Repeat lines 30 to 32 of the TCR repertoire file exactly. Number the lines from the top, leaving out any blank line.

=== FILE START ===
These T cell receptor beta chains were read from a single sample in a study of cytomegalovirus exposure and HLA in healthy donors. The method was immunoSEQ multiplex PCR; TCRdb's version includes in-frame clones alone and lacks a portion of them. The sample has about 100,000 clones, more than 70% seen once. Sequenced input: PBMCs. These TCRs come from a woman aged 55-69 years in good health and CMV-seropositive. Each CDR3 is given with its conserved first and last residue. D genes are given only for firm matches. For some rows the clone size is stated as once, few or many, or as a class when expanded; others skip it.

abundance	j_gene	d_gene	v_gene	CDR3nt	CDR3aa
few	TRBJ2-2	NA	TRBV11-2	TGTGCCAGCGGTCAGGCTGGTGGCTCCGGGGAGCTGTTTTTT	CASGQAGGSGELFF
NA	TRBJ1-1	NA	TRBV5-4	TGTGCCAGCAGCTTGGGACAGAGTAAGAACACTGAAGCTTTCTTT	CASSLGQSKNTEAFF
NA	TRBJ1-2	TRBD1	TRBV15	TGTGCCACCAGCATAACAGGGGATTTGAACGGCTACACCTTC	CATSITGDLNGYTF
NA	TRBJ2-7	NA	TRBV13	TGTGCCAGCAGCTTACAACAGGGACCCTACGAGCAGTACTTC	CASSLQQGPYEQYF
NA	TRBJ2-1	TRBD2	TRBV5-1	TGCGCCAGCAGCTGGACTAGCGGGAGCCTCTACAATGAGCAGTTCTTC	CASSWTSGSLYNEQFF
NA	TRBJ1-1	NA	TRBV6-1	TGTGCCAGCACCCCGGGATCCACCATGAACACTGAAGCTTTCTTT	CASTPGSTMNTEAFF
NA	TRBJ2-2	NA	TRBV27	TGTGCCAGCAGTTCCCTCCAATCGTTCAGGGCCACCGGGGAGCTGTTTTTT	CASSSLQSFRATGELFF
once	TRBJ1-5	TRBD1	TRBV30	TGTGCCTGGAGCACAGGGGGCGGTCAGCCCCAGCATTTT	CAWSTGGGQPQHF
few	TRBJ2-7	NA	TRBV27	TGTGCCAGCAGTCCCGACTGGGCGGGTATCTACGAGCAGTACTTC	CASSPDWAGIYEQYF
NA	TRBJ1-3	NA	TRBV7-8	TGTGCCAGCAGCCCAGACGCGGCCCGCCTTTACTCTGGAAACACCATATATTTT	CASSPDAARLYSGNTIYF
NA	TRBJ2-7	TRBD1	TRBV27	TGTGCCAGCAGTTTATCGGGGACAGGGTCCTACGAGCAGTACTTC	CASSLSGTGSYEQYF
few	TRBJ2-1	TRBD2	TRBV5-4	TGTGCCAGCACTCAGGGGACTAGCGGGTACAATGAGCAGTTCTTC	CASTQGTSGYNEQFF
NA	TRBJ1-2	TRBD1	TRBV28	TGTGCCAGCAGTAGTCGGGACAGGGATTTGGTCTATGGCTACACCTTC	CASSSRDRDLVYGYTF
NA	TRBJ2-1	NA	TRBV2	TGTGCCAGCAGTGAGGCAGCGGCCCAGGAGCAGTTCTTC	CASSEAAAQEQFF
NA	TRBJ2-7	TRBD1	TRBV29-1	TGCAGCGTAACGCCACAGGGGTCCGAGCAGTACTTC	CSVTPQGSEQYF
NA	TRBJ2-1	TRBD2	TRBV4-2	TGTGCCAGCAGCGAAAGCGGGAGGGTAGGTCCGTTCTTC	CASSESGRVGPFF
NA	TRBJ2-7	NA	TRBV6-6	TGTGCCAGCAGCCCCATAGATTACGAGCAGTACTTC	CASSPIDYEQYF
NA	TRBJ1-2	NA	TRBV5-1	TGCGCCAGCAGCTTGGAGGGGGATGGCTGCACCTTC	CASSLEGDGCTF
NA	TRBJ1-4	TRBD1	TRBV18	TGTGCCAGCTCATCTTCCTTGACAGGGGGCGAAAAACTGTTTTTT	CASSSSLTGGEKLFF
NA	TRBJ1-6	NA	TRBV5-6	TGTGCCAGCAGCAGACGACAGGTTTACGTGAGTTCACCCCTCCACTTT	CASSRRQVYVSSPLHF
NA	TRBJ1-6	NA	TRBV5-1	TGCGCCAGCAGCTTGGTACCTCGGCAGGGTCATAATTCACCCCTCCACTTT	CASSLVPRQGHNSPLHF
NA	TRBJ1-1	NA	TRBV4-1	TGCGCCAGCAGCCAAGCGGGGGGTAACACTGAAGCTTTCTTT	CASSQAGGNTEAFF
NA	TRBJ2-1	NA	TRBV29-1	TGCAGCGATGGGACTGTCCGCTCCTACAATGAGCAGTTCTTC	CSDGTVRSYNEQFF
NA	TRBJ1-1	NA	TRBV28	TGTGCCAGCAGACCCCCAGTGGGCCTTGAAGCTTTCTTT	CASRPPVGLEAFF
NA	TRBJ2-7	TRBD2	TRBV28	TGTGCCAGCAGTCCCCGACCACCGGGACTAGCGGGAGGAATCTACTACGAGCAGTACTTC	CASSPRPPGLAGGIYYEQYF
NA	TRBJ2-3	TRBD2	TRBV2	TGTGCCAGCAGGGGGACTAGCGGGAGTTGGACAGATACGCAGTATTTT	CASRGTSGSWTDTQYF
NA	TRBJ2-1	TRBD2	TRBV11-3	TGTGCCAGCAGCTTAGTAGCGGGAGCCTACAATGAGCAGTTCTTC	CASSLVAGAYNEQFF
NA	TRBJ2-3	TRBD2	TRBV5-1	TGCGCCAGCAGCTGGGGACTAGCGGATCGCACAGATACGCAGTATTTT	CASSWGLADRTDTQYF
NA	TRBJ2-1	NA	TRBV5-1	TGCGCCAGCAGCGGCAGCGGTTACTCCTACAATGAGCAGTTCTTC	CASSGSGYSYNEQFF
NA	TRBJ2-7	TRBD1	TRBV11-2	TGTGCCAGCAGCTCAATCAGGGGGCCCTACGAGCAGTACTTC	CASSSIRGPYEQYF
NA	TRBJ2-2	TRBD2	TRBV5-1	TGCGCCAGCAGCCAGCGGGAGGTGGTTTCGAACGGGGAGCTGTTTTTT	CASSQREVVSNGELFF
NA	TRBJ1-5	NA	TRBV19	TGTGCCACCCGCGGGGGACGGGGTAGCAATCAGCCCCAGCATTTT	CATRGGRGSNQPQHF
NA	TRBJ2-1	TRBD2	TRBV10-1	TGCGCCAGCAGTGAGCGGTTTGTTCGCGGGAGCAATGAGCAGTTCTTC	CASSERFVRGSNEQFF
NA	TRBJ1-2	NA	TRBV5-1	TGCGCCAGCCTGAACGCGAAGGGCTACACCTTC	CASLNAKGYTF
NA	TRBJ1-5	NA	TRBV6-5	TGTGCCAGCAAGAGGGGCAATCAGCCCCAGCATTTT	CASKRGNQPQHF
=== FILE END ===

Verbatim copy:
NA	TRBJ2-3	TRBD2	TRBV5-1	TGCGCCAGCAGCTGGGGACTAGCGGATCGCACAGATACGCAGTATTTT	CASSWGLADRTDTQYF
NA	TRBJ2-1	NA	TRBV5-1	TGCGCCAGCAGCGGCAGCGGTTACTCCTACAATGAGCAGTTCTTC	CASSGSGYSYNEQFF
NA	TRBJ2-7	TRBD1	TRBV11-2	TGTGCCAGCAGCTCAATCAGGGGGCCCTACGAGCAGTACTTC	CASSSIRGPYEQYF